On the other hand, the Challengers are the most successful sales type. They challenge their customers to think differently, they push them forward, and they take relational risks. They sell solutions. These findings, while they make sense, were very surprising to me. This article (and the upcoming series from HBR) will be very instructive and insightful.

Anomaly – Roy H. Williams – The Monday Morning Memo

  • “Your brain is hardwired to notice the exception…”
  • “Islands are made larger, paradoxically, by the scale of the sea that surrounds them. The element which might reduce them, which might be thought to besiege them, has the opposite effect.… The sea makes islands signficant.” – Adam Nicholson, Sea Room
  • Discoveries are often made by accident. Discoveries are the signature of adventure. Take more adventure.

Seeing Red: To Write is to Edit – Josh Ritter – Wall Street Journal

A personal look at how acclaimed singer-songwriter Josh Ritter learned to write. It was all because of the red pen marks and edits of his father, and his father’s insistence on asking questions that forced Josh to get it just right.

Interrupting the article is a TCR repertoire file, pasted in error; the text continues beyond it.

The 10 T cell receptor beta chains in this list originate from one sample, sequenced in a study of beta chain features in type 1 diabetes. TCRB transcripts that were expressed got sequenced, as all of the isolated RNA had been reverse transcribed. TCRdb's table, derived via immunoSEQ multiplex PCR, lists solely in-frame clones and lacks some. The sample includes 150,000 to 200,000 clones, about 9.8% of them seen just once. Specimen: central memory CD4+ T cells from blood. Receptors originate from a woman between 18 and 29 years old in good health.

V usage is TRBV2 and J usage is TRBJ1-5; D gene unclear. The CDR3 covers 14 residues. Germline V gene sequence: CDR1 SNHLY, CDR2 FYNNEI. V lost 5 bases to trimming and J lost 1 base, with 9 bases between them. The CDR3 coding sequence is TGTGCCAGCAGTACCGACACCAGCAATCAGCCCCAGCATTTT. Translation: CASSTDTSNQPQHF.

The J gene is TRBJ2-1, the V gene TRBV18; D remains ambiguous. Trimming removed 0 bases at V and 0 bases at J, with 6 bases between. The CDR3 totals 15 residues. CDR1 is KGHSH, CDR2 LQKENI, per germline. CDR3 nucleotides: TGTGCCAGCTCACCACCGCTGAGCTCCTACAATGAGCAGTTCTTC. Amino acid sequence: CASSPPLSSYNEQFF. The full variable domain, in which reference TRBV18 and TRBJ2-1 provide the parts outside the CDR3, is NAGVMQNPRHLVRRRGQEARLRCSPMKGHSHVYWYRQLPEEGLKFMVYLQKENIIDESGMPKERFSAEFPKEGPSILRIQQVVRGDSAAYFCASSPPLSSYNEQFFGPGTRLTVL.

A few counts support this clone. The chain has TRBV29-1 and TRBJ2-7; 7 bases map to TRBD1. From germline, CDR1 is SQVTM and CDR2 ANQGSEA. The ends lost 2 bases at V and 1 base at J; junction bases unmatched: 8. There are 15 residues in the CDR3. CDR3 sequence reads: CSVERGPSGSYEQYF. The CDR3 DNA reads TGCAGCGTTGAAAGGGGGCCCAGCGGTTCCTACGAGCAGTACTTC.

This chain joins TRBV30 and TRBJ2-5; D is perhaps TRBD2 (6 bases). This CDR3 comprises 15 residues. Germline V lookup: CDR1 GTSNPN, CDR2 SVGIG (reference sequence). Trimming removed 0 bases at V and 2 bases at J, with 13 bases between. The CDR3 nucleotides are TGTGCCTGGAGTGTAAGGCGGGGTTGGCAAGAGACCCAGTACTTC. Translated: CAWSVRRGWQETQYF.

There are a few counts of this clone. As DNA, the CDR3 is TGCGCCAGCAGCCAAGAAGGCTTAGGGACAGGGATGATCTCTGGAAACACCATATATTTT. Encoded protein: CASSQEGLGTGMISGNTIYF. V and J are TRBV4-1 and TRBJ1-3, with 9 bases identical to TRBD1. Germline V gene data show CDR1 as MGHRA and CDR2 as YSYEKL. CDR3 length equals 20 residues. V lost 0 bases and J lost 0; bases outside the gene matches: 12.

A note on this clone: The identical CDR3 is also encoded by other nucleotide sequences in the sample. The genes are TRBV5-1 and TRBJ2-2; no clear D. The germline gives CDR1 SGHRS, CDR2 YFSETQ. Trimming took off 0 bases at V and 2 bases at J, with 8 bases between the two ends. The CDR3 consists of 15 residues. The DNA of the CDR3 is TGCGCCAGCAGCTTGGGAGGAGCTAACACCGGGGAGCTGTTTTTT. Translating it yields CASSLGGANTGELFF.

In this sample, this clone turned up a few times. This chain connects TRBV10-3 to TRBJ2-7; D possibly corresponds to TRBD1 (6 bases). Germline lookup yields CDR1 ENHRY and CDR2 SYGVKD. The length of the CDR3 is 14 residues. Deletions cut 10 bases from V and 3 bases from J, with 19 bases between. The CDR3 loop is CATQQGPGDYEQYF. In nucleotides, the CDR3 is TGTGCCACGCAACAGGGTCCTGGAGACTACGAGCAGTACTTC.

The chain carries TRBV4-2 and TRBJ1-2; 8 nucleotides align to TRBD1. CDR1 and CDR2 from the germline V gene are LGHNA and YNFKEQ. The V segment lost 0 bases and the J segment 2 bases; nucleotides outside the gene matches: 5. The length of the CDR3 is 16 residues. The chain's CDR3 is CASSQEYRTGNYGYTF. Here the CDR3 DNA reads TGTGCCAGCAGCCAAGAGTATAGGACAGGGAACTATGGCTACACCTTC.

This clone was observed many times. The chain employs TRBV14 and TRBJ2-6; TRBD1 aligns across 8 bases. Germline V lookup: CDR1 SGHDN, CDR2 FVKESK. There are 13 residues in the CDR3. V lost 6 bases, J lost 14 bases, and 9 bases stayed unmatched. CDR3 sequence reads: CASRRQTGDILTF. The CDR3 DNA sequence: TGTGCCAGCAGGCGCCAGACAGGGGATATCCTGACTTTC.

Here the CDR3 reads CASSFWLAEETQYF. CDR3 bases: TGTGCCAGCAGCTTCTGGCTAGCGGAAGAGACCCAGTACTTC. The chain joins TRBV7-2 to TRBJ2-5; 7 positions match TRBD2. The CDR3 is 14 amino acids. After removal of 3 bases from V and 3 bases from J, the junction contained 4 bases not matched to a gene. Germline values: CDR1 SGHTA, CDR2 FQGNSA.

Does Hollywood Need Its Own Brand of Moneyball? – Patrick Hruby – Washington Times

Major movie studios are reducing the number of films they release every year and seem to have their entire financial model wrapped up in releasing home-run blockbusters. That, however, is incredibly risky due to the budget requirements of creating these types of films. By contrast, there are plenty of movies made with much smaller budgets that become very profitable. Paradoxically, the risk makes studios less likely to want to “hit singles” because they don’t know how to operate in this way. It’s basically a mess in Hollywood right now. Funtamentally, it’s even harder to create a computer model that predicts the success of movies than baseball teams.